“You've kissed her too?” Daris gasped, feigning astonishment.
“Blast it, Daris! You know what I mean.”
“Hey, I’m just teasing,” he said, leaning back in his chair. “So what are you
going to do?”
“I don’t know. Avoiding her certainly hasn’t worked. And I don’t like
anyway. She’s fun to be around. I still do more things with her than any of my
other friends. I really do love her.” He rubbed his eyes wearily. “And that’s the
problem. I don’t want to hurt her. Besides, I couldn’t bear it if she stopped
loving me back.”
“Have you tried telling her the truth?” Daris asked.
“No. How can I tell her something I don’t even understand myself? What
do I say? ‘Hey, I’m sorry if you’re in love with me, but the feeling isn’t mutual.’
She’d probably stick a knife in me. At the very least she’d never want to see me
“I don’t think you are giving her enough credit. I think she would be very
“Great. How about you tell her for me?”
Not surprisingly, Daris changed the subject. “I passed a mail carrier on my
way to the Waypost yesterday,” he said. “Any word from the Elvan capital?”
“We got a letter from Alexa,” he answered, eager to talk about something
other than Tana. “She’s expecting a baby. I know mother is excited, but she
didn’t want to talk about it very much. She’s still angry about missing the
“I know. I was there when she got the letter, remember?”
Jase nodded. What a day that had been. They hadn’t received a letter from
Alexa for nearly four months when the wedding announcement arrived.
Considering that Andlexces and Kindel’s Grove were four hundred miles apart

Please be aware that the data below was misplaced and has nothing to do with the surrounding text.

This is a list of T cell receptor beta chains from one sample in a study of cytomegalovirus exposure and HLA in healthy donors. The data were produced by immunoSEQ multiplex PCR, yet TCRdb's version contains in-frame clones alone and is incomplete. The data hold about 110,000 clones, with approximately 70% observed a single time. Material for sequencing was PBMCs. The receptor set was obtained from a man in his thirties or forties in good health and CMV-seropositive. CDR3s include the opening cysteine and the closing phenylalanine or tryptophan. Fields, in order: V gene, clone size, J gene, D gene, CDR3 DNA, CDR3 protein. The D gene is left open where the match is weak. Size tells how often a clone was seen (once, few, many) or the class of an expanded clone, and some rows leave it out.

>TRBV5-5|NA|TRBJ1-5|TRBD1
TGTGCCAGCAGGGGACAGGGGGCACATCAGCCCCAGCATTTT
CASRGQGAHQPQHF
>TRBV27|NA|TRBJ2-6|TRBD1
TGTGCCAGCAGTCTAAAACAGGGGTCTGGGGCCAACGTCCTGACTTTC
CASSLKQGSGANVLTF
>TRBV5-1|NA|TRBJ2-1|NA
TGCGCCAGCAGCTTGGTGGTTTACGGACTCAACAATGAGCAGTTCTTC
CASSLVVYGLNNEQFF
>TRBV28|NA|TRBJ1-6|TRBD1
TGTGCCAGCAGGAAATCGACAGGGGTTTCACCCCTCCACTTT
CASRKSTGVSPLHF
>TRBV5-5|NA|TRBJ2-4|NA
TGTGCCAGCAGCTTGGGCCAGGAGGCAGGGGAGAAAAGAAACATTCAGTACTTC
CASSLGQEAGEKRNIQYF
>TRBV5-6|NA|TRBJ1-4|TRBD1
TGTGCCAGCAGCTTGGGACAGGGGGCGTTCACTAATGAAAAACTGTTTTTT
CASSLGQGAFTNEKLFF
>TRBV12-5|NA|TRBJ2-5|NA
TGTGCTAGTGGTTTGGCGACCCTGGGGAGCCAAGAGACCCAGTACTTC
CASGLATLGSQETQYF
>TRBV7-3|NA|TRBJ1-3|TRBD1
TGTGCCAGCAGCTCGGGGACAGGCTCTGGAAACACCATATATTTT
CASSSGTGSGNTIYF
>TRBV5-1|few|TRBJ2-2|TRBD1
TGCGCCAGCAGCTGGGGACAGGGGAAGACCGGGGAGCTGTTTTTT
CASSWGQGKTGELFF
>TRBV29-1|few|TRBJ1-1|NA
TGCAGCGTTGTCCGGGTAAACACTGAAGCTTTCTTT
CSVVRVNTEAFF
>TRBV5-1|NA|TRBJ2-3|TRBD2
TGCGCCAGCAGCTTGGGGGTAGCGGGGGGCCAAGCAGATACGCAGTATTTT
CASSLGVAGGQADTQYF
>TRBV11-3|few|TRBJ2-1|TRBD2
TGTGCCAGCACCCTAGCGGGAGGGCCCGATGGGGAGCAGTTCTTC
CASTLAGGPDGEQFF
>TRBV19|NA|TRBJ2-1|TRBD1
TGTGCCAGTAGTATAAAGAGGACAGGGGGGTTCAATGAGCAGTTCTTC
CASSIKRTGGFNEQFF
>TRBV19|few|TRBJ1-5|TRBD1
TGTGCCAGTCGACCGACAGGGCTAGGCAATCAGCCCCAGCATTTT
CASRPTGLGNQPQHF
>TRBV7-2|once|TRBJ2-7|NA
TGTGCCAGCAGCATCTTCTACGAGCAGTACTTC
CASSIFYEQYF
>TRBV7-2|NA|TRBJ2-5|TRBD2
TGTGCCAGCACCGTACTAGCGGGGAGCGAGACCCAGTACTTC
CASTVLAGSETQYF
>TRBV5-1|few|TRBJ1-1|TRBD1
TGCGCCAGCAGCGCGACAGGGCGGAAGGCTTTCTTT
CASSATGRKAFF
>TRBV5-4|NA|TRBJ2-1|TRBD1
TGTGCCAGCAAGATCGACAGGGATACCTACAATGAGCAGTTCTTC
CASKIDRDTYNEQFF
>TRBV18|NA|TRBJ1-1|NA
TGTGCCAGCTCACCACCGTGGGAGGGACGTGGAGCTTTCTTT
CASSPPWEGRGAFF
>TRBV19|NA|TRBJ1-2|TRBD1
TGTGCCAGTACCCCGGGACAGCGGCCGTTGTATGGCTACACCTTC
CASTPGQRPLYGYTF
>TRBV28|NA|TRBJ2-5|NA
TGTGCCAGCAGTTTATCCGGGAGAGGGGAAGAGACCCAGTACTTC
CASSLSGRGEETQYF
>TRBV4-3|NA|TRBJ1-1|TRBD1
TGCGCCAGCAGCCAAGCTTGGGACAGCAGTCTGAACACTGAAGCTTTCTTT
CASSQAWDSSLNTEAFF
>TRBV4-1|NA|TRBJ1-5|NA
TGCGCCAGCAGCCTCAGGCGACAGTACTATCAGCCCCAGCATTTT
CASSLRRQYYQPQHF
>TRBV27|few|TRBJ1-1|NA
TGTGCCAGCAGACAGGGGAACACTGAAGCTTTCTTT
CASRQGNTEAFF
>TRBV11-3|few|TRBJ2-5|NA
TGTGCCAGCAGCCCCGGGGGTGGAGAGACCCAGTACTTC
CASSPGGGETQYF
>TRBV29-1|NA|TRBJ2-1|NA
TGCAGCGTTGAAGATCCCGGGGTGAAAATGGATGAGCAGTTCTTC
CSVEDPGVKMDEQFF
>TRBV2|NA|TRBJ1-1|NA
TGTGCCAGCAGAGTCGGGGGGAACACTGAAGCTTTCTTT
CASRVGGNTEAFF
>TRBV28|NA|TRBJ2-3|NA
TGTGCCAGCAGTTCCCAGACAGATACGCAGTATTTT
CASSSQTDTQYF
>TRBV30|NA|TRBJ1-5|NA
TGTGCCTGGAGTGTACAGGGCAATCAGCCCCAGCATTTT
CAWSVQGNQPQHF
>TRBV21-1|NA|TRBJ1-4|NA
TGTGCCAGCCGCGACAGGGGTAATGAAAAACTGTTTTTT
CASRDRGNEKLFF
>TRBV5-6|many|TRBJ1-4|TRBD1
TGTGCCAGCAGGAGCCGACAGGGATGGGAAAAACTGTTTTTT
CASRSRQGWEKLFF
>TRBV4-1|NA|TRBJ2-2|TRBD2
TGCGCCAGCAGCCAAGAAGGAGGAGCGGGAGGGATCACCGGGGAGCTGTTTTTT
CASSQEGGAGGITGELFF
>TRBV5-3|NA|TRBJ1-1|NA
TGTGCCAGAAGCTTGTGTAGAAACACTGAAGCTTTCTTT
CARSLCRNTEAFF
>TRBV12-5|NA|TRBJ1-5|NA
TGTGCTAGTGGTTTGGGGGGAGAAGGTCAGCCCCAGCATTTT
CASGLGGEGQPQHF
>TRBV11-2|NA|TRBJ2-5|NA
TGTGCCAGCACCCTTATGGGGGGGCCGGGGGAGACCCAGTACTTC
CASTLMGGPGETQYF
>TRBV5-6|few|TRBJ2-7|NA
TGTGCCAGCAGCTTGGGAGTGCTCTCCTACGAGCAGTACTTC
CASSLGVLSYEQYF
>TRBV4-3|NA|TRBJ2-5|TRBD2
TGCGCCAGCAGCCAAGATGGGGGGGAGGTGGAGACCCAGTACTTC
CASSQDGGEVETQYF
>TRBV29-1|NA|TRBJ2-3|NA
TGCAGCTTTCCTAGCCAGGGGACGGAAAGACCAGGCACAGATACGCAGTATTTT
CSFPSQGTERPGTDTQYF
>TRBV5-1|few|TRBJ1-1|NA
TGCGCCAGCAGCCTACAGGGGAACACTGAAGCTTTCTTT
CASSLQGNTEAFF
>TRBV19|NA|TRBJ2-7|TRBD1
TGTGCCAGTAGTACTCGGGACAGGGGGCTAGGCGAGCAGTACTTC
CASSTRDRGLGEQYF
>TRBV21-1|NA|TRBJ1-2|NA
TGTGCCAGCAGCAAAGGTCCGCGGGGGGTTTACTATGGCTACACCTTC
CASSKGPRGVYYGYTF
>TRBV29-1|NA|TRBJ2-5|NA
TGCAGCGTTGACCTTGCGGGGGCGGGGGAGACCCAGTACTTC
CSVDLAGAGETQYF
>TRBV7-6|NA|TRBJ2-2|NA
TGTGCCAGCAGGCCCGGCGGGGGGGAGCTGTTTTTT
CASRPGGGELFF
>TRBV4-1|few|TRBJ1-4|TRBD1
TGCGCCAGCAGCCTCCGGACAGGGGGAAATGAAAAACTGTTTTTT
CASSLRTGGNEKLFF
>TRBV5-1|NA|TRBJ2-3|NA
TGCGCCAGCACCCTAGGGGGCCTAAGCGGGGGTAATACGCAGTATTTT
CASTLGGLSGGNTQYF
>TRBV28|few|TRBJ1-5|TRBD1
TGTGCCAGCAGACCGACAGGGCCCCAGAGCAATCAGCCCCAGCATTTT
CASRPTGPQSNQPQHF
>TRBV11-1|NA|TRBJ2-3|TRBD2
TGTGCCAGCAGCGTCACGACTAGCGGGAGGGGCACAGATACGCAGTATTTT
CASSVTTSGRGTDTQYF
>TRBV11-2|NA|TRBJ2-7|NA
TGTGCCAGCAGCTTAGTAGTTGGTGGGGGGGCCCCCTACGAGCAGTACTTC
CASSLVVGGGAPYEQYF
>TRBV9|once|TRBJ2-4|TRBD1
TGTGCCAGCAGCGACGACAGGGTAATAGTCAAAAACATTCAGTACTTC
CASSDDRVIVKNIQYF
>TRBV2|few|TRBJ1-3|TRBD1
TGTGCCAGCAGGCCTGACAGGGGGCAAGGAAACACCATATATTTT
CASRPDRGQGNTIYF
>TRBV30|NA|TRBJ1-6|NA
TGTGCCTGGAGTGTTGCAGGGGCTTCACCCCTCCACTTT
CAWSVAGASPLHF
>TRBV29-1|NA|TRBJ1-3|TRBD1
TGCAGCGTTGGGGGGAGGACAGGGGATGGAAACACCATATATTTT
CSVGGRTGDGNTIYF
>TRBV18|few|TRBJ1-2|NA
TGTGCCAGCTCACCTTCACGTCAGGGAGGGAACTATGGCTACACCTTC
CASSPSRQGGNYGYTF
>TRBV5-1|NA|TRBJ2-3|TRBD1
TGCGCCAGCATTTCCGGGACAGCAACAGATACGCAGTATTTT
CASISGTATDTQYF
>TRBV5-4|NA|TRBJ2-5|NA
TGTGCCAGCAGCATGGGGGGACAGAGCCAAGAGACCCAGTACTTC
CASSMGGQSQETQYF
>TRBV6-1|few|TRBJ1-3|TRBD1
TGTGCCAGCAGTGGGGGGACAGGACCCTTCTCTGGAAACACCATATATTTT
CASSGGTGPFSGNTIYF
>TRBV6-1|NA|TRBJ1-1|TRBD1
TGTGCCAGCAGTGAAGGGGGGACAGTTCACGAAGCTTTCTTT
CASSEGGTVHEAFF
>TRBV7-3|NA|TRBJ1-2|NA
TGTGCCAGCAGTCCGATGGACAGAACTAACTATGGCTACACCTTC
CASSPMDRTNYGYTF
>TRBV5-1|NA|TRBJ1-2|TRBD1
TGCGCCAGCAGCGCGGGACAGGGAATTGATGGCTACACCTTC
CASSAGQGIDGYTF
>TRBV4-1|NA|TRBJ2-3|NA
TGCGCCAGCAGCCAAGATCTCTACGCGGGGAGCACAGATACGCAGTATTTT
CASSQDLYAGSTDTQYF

and that Alexa was busy with her studies at Elldrenei College, the absence of
letter hadn’t seemed too unusual. The announcement arriving a good three
weeks after the ceremony was over was what had his mother in a fit. She had
been so mad when he’d read her the letter that she’d broken a shovel handle
over her knee.
And that was only the start of her anger. The announcement would have
reached them in time for them to travel to Andlexces if the mail carrier hadn’t
gotten drunk in a tavern in Trian, started a fight, and gotten himself killed.
Then, instead of delivering the mail themselves, Trian’s mail workers had sent
the whole bag back to Andlexces. When his mother found out what had happened,
she’d had the mail carriers thrown in prison for a couple of weeks so
they could think about what they had done. Knowing her, the man killed in the
tavern had gotten off easy.
“I wonder how your sister reacted when none of us showed up for her
wedding,” Daris mused.
“About as well as Mother, I suppose. Her poor husband probably thought
he’d married a wildcat. I wrote a letter explaining what happened, so I’m sure
she’ll be all right.”
“If it got there,” Daris said.
“Oh, it did. Mother doesn’t use regular mail carriers anymore. You military
guys are much more reliable.”